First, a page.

Japanese ingredients for your healthy life

What is Shoyu?

Variations on a theme

One of the most typical Japanese condiments is eShoyuf (soy sauce). Shoyu refers to a brownish-black condiment which is a koji (malt) made from soybeans and wheat, and the koji (malt) has been made from fermenting and maturing salt water. It is an indispensable seasoning for Japanese cooking, and by using Shoyu, depth and profoundness of taste is added There are five different types of Shoyu including eKoi kuchi (strong taste)f and eUsu kuchi (weak taste)f.

 

Types of Shoyu:

  • Koi kuchi Shoyu
  • Usu kuchi Shoyu
  • Tamari Shoyu
  • Sai Shikomi Shoyu
  • Shiro Shoyu

 

Typical types of Shoyu which you would generally come across in supermarkets are the two types of Shoyu: eKoi kuchif and eUsu kuchif. There is also eSashimi Shoyuf which is slightly different. This type of Shoyu is used when eating sashimi (raw fish fillets), and the flavour is smoother and rounder. I will elaborate on the five different types of Shoyu.

 

Koi kuchi Shoyu
This is the most typical type of eShoyuf. This type of Shoyu was developed mainly in the Kanto area, and it is now produced nationwide. It makes up about 80 percent of the production of Shoyu. The raw materials are soybeans, 50% wheat, and salt. Salt content is 16-18%.
This type of Shoyu tastes great as a dipping sauce, flavouring sauce, sauce to make stew with, and as a sauce to blend with other sauces.

 

Usu kuchi Shoyu
It was originally produced in the Tatsuno district in Hyogo prefecture, but is now produced nationwide. It makes up about 15 percent of the Shoyu production. The raw materials used are the same as eKoi kuchi Shoyuf. In order to lighten the colour, the salinity has been strengthened, and techniques such as suppressing the fermentation process and lowering the heating temperature compared to when making eKoi kuchi Shoyuf have been used. In addition, it has been sweetened in the end by using an ingredient such as sweet wine. It is not as aromatic, and the salinity level is approximately 10 points higher (about 19 percent) than that of the eKoi kuchi Shoyuf. This is a Shoyu that is indispensable in Kansai cuisine. It is used in a type of cooking where the natural flavours of vegetables and white flesh fish need to be enhanced.

 

Tamari Shoyu
This is a type of Shoyu that is produced mainly in Tokai district, namely Aichi, Mie, and Gifu prefectures. It makes up about 1.8 percent of the Shoyu production. The raw materials used are mainly soy beans, and a very small amount of wheat is added. The colour is thick; it has a rich and strong flavour. It is used in foods such as tsukudani (food boiled down in the strong flavour of soy sauce) and rice crackers. It is also often used as a dipping sauce for sashimi (raw fish fillets), etc.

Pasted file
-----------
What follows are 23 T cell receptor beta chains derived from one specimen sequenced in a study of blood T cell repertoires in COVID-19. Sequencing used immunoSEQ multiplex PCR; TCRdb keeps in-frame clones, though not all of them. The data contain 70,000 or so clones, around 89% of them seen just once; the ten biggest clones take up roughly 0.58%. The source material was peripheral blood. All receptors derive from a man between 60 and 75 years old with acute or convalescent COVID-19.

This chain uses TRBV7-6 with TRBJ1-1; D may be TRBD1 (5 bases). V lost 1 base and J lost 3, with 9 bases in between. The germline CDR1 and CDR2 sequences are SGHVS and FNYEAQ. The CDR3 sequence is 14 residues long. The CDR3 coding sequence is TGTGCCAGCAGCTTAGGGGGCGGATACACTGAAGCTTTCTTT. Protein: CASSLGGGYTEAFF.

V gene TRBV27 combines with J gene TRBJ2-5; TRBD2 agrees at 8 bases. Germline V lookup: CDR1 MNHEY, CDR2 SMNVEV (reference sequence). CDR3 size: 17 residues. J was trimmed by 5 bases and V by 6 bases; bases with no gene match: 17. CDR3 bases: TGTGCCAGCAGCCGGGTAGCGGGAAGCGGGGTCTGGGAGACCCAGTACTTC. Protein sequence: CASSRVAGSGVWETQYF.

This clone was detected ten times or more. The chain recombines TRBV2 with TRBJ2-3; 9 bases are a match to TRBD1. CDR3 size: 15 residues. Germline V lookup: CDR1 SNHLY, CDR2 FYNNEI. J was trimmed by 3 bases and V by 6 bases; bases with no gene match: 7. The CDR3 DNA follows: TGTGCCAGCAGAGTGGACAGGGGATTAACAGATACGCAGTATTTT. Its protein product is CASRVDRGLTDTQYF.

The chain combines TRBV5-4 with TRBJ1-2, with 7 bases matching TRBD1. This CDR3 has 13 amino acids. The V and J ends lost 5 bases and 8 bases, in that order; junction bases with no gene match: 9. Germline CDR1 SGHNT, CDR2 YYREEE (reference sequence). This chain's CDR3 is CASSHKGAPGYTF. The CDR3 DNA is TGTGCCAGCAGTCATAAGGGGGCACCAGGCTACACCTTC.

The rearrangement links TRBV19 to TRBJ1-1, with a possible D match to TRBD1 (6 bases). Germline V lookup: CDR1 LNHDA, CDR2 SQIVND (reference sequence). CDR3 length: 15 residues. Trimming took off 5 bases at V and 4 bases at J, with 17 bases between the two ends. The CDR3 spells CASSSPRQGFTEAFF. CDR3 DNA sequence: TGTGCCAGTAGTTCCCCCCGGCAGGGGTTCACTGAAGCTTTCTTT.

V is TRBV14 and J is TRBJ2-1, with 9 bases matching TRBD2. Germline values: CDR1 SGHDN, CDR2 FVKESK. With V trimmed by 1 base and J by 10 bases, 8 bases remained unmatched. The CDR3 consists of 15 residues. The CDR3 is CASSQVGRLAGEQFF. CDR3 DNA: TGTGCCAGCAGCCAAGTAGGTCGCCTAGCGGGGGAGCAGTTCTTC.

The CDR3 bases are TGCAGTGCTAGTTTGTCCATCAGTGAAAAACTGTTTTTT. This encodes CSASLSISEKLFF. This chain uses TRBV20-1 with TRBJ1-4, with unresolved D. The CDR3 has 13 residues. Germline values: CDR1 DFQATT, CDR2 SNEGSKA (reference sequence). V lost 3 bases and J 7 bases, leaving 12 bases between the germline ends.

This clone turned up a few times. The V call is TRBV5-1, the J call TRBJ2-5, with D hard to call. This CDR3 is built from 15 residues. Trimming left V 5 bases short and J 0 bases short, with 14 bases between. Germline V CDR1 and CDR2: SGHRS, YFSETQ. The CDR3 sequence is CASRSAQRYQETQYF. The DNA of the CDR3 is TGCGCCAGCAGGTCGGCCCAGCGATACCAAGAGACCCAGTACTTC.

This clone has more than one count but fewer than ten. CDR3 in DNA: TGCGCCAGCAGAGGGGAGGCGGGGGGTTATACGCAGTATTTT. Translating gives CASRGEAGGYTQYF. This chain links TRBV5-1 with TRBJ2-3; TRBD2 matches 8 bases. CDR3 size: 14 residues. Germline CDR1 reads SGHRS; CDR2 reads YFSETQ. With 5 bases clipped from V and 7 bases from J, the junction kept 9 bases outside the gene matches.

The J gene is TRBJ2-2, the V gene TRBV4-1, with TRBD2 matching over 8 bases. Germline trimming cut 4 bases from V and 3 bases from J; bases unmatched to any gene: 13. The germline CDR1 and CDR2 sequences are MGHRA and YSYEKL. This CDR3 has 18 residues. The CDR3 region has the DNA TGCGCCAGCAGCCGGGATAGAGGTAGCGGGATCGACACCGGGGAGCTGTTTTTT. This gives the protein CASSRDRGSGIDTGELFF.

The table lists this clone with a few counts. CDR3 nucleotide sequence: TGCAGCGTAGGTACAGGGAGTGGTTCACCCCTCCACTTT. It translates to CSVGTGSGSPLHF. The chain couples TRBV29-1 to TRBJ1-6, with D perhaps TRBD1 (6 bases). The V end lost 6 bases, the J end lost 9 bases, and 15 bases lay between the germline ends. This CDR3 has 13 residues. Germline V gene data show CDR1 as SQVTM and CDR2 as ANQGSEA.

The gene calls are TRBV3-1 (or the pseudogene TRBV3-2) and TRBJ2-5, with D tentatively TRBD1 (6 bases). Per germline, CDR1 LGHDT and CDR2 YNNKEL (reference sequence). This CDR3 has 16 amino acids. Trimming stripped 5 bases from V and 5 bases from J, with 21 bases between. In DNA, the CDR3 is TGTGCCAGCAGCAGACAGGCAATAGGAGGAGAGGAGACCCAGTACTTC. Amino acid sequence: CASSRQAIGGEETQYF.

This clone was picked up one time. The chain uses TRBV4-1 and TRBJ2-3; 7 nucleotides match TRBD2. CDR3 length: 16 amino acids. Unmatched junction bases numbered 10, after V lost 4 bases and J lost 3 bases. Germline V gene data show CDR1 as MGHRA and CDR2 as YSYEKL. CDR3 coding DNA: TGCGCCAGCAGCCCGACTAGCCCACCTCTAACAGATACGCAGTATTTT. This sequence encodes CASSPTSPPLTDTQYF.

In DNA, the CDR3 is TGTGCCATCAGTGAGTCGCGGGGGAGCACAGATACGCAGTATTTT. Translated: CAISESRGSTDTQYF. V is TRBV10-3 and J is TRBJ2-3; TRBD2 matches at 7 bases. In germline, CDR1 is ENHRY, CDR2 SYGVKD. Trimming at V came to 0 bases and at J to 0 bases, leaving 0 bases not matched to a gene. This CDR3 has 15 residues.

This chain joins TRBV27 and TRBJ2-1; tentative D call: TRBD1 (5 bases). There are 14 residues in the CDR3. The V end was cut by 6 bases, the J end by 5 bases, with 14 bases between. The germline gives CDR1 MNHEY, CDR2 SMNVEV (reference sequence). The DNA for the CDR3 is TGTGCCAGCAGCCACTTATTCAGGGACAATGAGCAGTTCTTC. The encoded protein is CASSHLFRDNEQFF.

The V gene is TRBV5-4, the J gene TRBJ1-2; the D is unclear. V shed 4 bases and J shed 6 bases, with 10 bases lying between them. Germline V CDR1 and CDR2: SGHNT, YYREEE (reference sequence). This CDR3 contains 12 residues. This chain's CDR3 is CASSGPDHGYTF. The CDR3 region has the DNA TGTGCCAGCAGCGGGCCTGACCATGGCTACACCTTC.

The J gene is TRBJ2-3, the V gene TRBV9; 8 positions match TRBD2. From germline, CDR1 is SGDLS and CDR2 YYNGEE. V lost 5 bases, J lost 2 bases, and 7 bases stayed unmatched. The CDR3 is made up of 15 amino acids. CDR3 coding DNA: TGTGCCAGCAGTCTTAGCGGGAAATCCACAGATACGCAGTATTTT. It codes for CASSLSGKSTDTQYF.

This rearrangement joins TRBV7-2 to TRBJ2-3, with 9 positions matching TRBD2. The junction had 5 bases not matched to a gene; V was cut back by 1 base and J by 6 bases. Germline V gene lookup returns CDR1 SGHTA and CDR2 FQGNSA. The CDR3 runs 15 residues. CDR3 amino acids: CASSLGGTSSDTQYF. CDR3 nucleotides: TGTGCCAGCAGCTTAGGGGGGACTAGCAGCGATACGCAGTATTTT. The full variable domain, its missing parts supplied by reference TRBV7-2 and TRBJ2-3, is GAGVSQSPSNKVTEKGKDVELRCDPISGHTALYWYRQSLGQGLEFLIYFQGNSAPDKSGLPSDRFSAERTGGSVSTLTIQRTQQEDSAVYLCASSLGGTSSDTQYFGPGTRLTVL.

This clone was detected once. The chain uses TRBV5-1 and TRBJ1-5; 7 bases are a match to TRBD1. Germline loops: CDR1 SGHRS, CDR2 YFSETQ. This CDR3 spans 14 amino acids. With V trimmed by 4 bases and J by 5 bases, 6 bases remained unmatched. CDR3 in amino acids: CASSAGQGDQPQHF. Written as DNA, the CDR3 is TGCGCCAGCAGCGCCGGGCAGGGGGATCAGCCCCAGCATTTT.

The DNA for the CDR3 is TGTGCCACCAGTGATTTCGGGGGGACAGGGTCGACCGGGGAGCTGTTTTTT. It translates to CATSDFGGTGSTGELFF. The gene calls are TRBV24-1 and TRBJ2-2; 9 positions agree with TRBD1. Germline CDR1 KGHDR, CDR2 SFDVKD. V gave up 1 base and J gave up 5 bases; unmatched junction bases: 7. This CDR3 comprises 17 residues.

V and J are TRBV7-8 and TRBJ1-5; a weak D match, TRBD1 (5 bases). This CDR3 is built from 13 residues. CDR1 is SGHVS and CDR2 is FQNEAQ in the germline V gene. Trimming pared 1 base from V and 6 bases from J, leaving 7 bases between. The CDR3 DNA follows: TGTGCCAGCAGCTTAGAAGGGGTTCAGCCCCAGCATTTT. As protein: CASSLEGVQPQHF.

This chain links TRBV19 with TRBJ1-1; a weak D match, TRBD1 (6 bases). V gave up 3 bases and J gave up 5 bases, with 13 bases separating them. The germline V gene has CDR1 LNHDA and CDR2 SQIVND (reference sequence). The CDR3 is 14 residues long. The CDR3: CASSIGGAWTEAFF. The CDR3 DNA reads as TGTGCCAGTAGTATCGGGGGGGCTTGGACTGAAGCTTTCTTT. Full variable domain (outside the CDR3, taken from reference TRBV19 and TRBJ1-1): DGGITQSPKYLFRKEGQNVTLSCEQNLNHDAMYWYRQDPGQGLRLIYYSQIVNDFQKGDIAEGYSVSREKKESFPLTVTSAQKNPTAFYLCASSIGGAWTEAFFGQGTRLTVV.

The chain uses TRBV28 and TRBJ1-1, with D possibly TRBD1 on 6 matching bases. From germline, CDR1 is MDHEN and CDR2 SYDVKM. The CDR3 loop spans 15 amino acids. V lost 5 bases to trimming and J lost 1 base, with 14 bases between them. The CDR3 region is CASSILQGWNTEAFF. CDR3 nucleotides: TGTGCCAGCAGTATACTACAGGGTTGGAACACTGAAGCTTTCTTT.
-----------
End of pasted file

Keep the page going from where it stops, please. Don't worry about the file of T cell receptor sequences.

Sai Shikomi Shoyu
This is a Shoyu that originated in the Yanai district in the Yamaguchi prefecture, but has been predominantly produced in Kyushu to Sanin district in recent times. It makes up about 0.7 percent of the Shoyu production. The raw materials used are the same as those to make eKoi kuchi Shoyuf. Instead of salt water, raw soy sauce which has not been heated is used to make this type of Shoyu. Sai Shikomi Shoyu has a stronger scent than Tamari Shoyu. The colour and the flavour are thick and rich, and it is also called eKanro Shoyuf (sweet soy sauce). It is used to make Kanro-ni (dishes boiled in sweet syrup) and as a dipping sauce for sashimi and sushi.

 

Shiro Shoyu
This Shoyu is transparent and amber-coloured (the colour of this Shoyu is even lighter than that of the eUsu kuchi Shoyuf). This type of Shoyu is produced mainly in Aichi prefecture. It is also made around Chiba prefecture. It makes up approximately 0.6 percent of the Shoyu production. The raw materials used are mainly wheat and a small amount of soy beans. The amount of fermentation time is short. Its plain taste and the pronounced aroma are the unique characteristics of this type of Shoyu. Another unique attribute is that it has high sugar content because the main ingredient is wheat. It is used to make soups, noodle soups, and hot pots. It is also suited for cuisines that require enhancing the original colours and the flavours of the ingredients, i.e. vegetables and fish dishes.


A handy condiment

Shoyu, or soy sauce in English is truly an indispensable food in the Japanese kitchen and indeed many kitchens around the world now. There are many uses for shoyu and the various forms one can find. Koi kuchi shoyu, which is the most popular and widely sold oy sauce is often used as an easy and healthy marinade in Japanese cooking. One idea is to cut up some chicken thighs, pour in some honey, shoyu and brown sugar then mix together and leave in the fridge for 24 hours. This is then fried to create a delightful dish that is bound to win the family over. Indeed, shoyu can be mixed with a number of ingredients to make an excellent marinade. Shoyu isnft just restricted to marinades however. Shoyu is often added into regular dishes also. Fried rice, that generally consists of rice and combinations of vegetables, meats, seafood usually has a few tablespoons of shoyu added to it for taste. Shoyu adds that perfect amount of salty flavour to liven the meal up. Of course, pouring in too much shoyu can saturate a meal with salt and is not recommended.

 

 

Shoyu is a very important food for Japanese cooking and is indeed at the heart of Japanese cuisine. There are five types of shoyu that can be bought, with each variation differing in strength, colour and use. Itfs so very useful so if you havenft got a bottle of shoyu in your kitchen, get one today.